Extensive involvement of the optic disk with severe visual loss are dramatic events that suggest malignant transformation of optic disk melanocytoma [Figure 5].[1],[16],[28],[34],[42],[55],[58] Malignant change is estimated to occur in about 1–2% of cases.[58] Only a few convincing cases of transformation into melanoma with histopathologic confirmation have been reported.[1],[63],[82] However, growth and visual loss do not always imply malignant transformation and such changes can occur from ischemic necrosis in the lesion.[30],[41],[64],[77]


  Pathology Top


Histopathologically, melanocytoma of the optic disk has a characteristic appearance. It is an intensely pigmented mass that occupies the optic disk and extends for a variable distance into the optic disk itself [Figure 6]. The most distinguishing characteristics are the intense cytoplasmic pigmentation, the low nuclear cytoplasmic ratio, and the uniform size of the cells and nuclei.[61],[62],[73],[79],[80],[81] Although the copious quantities of cytoplasmic pigment typically obscure nuclear and cellular details, bleached preparations reveal the cells to be oval or round with abundant cytoplasm, relatively small nuclei, and few prominent nucleoli, similar to those which occur throughout the uvea in patients with ocular melanocytosis [Figure 7]. In some cases of otherwise typical optic disk melanocytoma, spindle-shaped cells admixed with the more typical round cells have been observed.[35] Tumors composed of similar cells have also been recognized in the iris, ciliary body, choroid, conjunctiva,[61] and meninges.[48],[69]
Figure 6: Low magnification photomicrograph of optic disk melanocytoma (hematoxylin-eosin 3 10). (Courtesy of Armed Forces Institute of Pathology)

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Figure 7: Cytologic features of optic disk melanocytoma. Left: Unbleached section (hematoxylin-eosin 3 100). Right: Bleached section (bleached; hematoxylin-eosin 3 100)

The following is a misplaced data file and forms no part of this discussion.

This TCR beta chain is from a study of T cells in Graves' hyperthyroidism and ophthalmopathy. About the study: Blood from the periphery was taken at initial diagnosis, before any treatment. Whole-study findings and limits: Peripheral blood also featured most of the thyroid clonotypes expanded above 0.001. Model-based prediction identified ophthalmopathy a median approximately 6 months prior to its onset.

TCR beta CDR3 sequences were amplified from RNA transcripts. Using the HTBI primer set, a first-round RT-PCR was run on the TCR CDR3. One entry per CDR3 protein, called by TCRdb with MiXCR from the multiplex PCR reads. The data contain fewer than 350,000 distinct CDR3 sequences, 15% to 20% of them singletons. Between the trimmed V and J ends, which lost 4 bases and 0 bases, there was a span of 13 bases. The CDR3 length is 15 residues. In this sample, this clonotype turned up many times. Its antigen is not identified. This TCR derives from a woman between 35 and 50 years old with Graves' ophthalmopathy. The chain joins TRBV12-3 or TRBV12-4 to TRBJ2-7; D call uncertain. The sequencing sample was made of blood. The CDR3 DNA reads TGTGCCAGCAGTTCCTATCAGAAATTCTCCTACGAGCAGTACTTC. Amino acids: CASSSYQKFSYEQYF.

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Ultrastructural studies of optic disk melanocytoma have been reported.[16],[35] The plump round cells seen by light microscopy contained giant round cytoplasmic melanosomes with relative sparsity of other cytoplasmic organelles. In contrast, spindle nevus cells had more prominent nucleoli, the melanosomes were rod-shaped, and there were more cytoplasmic organelles.[35] Juarez and Tso classified these two variants as type 1 and type 2, respectively. The authors believed that the large round cells were better differentiated as compared to the spindle cells.[35]


  Pathogenesis Top


The pathogenesis of optic disk melanocytoma is unknown. It is generally assumed to be a congenital lesion, but, like most uveal nevi, it is rarely seen in young children. It has developed in an adult fundus that was previously documented photographically to be normal, raising speculation that it is either acquired or occurs as an amelanotic lesion that later becomes pigmented and clinically visible.[67] The rare association of optic disk melanocytoma with neurofibromatosis and meningioma could be of pathogenetic interest since the lesions in both entities are of neural crest origin, similar to uveal melanocytes that comprise melanocytoma and ocular melanocytosis.[69],[77]


  Differential Diagnosis Top


The differential diagnosis of melanocytoma of the optic disk includes juxtapapillary choroidal melanoma, choroidal nevus, hyperplasia of the RPE, combined hamartoma of the retina and RPE and adenoma of the RPE, metastatic melanoma to optic disk, epipapillary vitreous hemorrhage, and other conditions.[48],[61],[62] The detailed clinical features of these lesions are described elsewhere[61] and will only be highlighted here.

Choroidal melanoma

Although extremely rare, primary malignant melanoma can occur in the optic disk and may be difficult to impossible to differentiate clinically from melanocytoma.[18],[23] In rare instances a juxtapapillary melanoma has extended around the posterior termination of Bruch's membrane and invaded the sensory retina causing a fibrillary margin similar to melanocytoma and leading to diagnostic confusion.[40]

Choroidal nevus

It should be stressed that an optic disk melanocytoma is a variant of melanocytic nevus that happens to be located partly over the optic disk. However, there has been a tendency to classify choroidal nevus and optic disk melanocytoma as separate entities because of their different location and clinical appearance. In general, a typical pigmented juxtapapillary choroidal nevus has clinical features that serve to differentiate it from optic disk melanocytoma. It is a flat, or minimally elevated choroidal lesion that lies outside the disk and does not overlie the disk. However, as mentioned earlier, many melanocytomas have a juxtapapillary choroidal component that is identical to choroidal nevus. We have seen cases of sizable juxtapapillary choroidal nevi that have a very small optic disk component. It may be difficult to decide whether such a lesion should be classified primarily as a choroidal nevus or as an optic disk melanocytoma.[61]

Hyperplasia of retinal pigment epithelium

Hyperplasia of the RPE at the disk margin can also be similar to melanocytoma. In general, there is a history of ocular trauma or inflammation and the lesion is more irregular with evidence of chorioretinal scarring.[61]